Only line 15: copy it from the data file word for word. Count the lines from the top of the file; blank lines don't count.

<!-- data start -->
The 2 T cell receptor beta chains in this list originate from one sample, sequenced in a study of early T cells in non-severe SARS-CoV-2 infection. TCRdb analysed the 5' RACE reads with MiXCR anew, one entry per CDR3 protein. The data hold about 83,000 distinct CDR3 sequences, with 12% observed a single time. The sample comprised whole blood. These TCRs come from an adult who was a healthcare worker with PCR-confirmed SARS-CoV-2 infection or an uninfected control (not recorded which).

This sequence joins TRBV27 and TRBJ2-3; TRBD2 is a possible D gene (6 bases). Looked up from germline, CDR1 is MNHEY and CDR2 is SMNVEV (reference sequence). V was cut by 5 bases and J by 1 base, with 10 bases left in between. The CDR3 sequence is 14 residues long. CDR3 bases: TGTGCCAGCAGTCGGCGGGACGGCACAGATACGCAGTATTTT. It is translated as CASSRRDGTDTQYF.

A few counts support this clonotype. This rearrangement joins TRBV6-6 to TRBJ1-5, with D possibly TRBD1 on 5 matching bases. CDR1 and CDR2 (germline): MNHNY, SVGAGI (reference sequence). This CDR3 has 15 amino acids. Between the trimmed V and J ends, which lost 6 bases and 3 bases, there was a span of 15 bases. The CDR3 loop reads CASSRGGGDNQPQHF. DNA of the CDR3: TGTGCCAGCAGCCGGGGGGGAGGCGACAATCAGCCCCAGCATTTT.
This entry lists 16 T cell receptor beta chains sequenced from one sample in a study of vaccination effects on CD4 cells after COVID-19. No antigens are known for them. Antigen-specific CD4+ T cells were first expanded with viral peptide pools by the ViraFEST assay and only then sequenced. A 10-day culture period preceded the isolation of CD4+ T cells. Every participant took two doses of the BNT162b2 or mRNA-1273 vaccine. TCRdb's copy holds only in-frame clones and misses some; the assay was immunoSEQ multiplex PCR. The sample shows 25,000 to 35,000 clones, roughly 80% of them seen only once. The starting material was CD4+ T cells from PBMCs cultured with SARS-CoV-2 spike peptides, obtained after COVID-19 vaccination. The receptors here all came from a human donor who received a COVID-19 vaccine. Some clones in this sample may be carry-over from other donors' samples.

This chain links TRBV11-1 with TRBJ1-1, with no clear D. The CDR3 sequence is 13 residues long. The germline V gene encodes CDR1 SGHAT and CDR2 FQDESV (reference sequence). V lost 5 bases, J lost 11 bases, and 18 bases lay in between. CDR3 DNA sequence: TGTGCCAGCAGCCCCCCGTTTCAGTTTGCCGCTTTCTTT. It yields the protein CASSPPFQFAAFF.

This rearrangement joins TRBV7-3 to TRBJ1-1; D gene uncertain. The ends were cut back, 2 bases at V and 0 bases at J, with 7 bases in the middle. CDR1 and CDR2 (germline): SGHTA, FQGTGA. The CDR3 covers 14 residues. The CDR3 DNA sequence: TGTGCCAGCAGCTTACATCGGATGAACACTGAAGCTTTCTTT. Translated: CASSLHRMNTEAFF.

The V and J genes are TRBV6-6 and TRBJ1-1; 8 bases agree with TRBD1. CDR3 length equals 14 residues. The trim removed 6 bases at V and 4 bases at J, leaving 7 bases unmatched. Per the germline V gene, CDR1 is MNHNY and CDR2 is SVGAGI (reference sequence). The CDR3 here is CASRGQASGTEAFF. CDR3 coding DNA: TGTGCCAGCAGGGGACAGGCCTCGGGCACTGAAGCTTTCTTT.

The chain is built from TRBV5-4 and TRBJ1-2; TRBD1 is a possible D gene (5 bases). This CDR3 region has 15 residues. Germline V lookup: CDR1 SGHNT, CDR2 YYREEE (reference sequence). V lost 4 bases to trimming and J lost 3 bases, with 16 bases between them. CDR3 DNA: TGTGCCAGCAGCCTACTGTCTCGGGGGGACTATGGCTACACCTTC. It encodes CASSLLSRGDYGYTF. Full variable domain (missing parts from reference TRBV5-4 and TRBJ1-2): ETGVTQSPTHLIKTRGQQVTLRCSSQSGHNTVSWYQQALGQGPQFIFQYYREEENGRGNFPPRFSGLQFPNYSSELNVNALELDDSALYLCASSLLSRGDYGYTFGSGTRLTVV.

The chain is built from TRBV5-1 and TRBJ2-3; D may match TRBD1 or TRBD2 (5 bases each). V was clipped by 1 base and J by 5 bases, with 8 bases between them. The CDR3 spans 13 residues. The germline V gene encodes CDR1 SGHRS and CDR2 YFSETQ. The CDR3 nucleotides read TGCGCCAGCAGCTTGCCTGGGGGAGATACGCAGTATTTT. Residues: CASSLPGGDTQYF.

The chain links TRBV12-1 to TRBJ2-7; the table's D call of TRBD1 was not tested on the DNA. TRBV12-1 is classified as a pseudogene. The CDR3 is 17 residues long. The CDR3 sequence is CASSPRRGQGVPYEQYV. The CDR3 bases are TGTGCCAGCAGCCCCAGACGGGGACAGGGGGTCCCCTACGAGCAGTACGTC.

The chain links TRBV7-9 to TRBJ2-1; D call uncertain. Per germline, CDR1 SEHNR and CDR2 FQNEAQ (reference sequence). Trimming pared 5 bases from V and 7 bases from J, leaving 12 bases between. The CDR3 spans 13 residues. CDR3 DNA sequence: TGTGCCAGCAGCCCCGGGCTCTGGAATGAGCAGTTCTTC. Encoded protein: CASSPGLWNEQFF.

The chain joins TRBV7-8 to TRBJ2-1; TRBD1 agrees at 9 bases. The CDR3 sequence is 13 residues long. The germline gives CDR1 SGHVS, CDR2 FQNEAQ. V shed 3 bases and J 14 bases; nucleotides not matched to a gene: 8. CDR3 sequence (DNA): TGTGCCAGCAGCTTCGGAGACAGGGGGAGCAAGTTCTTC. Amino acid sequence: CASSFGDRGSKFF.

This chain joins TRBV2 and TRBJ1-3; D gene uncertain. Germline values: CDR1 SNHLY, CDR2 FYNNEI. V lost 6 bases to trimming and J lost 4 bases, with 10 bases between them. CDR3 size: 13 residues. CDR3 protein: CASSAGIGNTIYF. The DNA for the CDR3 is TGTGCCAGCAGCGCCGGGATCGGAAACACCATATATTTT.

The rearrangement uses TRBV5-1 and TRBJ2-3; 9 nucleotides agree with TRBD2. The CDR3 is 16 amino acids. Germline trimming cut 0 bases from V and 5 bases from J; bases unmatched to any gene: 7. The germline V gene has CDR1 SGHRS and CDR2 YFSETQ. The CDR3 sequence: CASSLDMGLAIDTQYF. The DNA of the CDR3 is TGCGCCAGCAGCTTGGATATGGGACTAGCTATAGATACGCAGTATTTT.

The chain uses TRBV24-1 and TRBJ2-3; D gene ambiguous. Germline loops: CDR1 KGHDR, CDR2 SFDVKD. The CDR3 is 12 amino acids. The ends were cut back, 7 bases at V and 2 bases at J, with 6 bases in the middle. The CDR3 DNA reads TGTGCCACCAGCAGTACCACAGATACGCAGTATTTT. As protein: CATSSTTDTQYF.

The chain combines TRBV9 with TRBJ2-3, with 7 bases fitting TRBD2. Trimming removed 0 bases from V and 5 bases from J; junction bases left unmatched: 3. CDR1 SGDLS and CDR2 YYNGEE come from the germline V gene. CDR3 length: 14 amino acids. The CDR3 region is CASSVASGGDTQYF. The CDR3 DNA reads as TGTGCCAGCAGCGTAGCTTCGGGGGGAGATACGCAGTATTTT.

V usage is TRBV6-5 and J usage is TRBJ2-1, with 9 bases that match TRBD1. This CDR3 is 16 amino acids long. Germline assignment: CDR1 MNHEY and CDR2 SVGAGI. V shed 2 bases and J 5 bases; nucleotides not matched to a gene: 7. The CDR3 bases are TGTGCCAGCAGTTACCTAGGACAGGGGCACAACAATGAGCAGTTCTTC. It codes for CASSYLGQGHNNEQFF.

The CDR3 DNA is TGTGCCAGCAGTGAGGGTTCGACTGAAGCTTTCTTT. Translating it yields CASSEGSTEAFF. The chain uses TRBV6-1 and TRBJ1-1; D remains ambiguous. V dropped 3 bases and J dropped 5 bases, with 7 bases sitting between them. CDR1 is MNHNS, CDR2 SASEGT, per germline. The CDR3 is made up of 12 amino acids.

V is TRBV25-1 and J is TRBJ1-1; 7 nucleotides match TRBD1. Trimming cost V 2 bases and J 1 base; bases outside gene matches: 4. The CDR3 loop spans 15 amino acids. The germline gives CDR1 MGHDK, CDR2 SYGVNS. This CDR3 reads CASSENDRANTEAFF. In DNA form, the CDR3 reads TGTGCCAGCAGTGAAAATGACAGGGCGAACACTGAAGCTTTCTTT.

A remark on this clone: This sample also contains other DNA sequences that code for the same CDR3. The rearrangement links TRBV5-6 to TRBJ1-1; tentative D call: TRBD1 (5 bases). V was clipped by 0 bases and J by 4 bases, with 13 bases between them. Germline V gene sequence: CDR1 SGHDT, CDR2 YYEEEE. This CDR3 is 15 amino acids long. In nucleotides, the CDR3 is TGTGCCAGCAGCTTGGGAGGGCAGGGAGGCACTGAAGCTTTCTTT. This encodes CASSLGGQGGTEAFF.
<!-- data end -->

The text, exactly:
The chain uses TRBV24-1 and TRBJ2-3; D gene ambiguous. Germline loops: CDR1 KGHDR, CDR2 SFDVKD. The CDR3 is 12 amino acids. The ends were cut back, 7 bases at V and 2 bases at J, with 6 bases in the middle. The CDR3 DNA reads TGTGCCACCAGCAGTACCACAGATACGCAGTATTTT. As protein: CATSSTTDTQYF.